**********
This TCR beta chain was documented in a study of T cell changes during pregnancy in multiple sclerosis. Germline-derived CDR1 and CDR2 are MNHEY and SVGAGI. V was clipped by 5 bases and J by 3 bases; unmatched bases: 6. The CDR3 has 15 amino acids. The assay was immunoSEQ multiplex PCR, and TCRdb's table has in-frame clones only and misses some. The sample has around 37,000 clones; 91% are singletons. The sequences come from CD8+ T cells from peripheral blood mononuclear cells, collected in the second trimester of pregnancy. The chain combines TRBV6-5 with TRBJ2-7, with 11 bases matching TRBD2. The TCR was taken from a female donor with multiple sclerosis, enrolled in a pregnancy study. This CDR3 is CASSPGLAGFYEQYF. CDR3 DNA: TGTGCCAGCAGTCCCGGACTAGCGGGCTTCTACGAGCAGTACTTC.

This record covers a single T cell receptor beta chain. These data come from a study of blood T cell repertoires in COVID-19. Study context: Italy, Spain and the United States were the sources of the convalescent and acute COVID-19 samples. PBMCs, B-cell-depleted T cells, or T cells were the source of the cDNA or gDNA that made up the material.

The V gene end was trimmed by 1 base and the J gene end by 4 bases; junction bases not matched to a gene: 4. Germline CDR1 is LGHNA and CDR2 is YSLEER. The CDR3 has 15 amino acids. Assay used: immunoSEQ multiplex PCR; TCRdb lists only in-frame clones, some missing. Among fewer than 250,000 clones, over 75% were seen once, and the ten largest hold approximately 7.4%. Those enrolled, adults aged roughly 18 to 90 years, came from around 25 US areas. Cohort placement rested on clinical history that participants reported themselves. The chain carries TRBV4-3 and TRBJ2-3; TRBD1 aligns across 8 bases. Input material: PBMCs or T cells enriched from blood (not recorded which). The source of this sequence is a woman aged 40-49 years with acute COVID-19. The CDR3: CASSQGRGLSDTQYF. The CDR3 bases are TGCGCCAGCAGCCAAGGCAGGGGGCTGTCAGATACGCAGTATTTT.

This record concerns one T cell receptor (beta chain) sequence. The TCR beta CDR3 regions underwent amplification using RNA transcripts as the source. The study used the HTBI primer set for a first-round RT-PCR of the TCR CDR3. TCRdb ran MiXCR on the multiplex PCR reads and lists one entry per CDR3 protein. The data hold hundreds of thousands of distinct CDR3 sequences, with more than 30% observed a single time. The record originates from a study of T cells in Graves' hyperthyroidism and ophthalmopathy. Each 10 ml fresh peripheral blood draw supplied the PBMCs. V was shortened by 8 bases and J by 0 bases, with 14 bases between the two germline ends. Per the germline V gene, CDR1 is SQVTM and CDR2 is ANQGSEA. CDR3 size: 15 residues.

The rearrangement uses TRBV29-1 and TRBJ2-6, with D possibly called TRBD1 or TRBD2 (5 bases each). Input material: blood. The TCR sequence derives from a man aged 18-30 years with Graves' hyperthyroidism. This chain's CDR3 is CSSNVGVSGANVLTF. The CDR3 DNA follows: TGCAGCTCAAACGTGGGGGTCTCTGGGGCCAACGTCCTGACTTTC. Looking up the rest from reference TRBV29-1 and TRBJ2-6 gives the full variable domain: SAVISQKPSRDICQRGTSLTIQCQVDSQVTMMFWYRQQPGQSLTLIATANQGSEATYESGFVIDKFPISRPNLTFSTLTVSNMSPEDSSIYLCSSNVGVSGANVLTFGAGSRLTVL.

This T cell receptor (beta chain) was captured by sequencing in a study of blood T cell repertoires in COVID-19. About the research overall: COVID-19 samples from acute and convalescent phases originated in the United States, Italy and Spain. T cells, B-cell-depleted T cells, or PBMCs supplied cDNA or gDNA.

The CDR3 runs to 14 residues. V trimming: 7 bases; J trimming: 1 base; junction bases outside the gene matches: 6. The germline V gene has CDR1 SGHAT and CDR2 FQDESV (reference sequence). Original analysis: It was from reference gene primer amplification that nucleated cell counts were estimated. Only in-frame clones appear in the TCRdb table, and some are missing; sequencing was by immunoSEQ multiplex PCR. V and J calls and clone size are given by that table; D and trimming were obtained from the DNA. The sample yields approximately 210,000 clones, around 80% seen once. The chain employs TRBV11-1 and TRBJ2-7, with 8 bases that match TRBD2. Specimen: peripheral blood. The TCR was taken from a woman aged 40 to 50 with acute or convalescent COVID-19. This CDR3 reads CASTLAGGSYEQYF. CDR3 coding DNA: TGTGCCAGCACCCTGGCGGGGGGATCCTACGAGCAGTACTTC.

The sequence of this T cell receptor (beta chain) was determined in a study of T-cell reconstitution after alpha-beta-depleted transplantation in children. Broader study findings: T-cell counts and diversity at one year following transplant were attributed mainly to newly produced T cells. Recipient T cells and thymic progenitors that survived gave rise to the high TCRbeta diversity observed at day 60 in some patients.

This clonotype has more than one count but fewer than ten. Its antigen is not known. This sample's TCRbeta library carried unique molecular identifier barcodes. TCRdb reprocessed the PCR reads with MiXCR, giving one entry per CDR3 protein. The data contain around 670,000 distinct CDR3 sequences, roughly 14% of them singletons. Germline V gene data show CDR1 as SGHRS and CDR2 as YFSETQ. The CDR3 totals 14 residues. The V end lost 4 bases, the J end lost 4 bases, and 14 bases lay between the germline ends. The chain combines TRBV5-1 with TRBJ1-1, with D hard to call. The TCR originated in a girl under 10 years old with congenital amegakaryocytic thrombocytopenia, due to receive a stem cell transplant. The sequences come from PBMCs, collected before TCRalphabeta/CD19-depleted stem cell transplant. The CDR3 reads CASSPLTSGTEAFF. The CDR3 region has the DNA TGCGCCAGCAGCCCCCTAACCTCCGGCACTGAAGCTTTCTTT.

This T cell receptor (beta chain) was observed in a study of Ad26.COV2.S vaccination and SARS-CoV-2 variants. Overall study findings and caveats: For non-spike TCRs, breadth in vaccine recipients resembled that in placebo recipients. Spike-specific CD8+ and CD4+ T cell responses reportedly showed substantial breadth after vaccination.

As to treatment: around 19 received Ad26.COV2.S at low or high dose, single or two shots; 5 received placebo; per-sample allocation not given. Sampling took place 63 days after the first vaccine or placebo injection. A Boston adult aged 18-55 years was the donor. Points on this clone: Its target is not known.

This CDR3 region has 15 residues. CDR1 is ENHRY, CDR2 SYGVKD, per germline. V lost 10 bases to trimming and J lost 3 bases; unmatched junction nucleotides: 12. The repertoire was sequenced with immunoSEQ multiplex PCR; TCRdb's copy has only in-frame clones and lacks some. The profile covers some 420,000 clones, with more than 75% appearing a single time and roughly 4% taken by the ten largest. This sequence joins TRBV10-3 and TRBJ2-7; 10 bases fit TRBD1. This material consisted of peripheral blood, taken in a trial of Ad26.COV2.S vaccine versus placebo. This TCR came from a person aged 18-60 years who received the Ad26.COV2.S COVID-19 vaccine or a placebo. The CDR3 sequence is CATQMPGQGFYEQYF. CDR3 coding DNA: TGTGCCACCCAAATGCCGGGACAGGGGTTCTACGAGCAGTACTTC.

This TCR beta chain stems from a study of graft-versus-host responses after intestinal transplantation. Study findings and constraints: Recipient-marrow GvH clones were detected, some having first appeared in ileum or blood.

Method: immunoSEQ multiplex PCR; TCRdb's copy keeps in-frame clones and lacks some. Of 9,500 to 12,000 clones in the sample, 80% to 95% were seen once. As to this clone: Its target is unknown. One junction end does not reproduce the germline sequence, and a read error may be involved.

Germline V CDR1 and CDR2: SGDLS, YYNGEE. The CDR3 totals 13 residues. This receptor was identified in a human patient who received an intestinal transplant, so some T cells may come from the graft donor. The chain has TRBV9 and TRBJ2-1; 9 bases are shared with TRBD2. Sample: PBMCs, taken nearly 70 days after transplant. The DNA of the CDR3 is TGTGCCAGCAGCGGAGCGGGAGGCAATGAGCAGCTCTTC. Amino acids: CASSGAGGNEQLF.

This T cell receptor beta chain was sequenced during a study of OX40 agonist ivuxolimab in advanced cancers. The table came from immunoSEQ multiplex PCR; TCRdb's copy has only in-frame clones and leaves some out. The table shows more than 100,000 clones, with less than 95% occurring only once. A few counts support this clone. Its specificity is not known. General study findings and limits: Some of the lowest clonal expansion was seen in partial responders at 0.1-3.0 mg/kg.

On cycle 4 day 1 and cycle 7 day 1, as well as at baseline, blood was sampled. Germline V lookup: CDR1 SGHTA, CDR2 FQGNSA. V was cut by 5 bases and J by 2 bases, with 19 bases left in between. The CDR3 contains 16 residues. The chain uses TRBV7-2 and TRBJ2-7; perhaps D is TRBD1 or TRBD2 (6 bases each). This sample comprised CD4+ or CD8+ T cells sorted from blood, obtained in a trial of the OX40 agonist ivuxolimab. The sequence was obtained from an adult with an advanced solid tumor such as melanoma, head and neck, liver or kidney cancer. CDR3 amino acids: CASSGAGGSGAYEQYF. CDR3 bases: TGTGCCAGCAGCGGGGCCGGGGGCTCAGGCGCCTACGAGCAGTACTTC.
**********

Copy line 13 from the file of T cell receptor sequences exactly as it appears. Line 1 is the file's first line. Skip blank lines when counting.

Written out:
This TCR beta chain stems from a study of graft-versus-host responses after intestinal transplantation. Study findings and constraints: Recipient-marrow GvH clones were detected, some having first appeared in ileum or blood.